The 49ers face off against C-USA basement dweller UTEP nearing bowl eligibility for the first time in program history.
“On Monday in practice, we moved on to a really difficult test in UTEP,” said Charlotte Head Coach Will Healy. “[They’re] a well-coached football team, they’ve got plenty of weapons, and obviously they are hungry and have a point to prove.”
Charlotte veteran players, including senior running back Benny LeMay and offensive linemen Cameron Clark, have emphasized staying focussed on the task at hand -- UTEP -- and not allowing bowl hype from fans and the media to become a distraction.
“We’ve been in this situation before, [but] first we have to go 1-0 [this week],” said Clark. “I told the offensive line on Monday, we’ve been in this position twice and I still don’t have a ring on my finger. You have to win the games; consideration is not enough at this point.”
To reach bowl eligibility, the 49ers will have to overcome their road struggles as they’ve gone 0-4 in away games this season.
“We have not won a road game [this season],” said Healy. “This [game] is to show the progress of our program, and we know our work is cut out for us.”
Although UTEP is in a three-way tie for last in the C-USA with a 1-7 record, the Miners have several dangerous weapons, including mobile quarterback Kai Locksley and receiver Tre’Shon Wolf, and the two threats are improving in all facets of the game on a weekly basis. After scoring 20 or more points in their last two contests against North Texas and Louisiana Tech, the Miners are playing their best football late in the season. As such, the 49ers are preparing for the Saturday, Nov. 9 matchup with the same thoroughness and attention as they would for any other opponent.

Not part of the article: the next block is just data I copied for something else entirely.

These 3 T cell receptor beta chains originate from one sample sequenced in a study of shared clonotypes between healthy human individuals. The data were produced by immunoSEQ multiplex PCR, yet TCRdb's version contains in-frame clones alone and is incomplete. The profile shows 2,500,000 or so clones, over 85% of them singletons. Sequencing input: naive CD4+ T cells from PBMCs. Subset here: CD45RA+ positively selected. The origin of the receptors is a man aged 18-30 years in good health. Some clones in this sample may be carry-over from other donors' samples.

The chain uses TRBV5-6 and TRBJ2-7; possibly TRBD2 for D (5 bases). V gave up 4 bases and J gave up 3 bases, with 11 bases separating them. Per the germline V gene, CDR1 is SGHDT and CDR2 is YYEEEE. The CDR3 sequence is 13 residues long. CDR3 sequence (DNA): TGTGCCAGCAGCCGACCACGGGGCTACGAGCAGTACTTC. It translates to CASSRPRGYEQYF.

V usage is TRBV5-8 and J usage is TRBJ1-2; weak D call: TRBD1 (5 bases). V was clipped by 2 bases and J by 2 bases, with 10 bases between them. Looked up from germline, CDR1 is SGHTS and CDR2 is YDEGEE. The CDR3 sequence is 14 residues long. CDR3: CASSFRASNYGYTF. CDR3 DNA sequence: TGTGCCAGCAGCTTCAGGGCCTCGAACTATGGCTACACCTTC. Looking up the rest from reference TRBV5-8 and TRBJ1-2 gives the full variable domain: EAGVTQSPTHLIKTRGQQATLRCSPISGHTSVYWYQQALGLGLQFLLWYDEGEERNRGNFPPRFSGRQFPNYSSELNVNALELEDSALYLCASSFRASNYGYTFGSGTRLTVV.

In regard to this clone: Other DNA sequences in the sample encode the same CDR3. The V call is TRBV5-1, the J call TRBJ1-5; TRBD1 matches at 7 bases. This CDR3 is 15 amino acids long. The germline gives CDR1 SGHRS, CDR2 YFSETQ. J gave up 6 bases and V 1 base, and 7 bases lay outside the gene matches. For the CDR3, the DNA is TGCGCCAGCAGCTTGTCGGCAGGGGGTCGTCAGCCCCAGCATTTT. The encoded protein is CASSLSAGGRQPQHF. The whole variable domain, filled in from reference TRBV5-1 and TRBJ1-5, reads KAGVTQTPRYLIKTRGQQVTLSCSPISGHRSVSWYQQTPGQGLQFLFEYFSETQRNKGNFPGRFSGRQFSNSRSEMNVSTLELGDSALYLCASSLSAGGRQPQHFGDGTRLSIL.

“They’ve improved each and every game the last couple of weeks,” said Healy. “They’ve played some guys really tough. They just haven’t been able to get it over the top in conference play, but they’re definitely capable of doing so.”
Offensively, the Miners operate in a spread scheme through the shotgun formation. Typically, Locksley starts for the Miners; however, the Miners often play second-string quarterback Brandon Jones as well. While Locksley presents more of a rushing threat to opposing defenses, Jones poses as more of a true pocket passing quarterback.
“He’s (Locksley) a big, tall and strong athlete. And he can run over you, he can make you miss laterally, he has really good side-to-side quickness, and he has made a lot of plays for them,” said Healy. “I think he can beat you in the pocket [too],” said Healy.
At 6’1” and 235 pounds, senior running back Treyvon Hughes complements Locksley’s quick, elusive running style by bringing a bruising, strong running technique. Hughes leads the Miners with 114 carries and 519 rushing yards. Hughes enters the matchup against the 49ers coming off a 97-yard and three-touchdown performance, while Locksley has 279 rushing yards on the season. Keeping the UTEP offense one-dimensional by containing their dynamic two-headed rushing attack will be a critical task for the Charlotte front seven.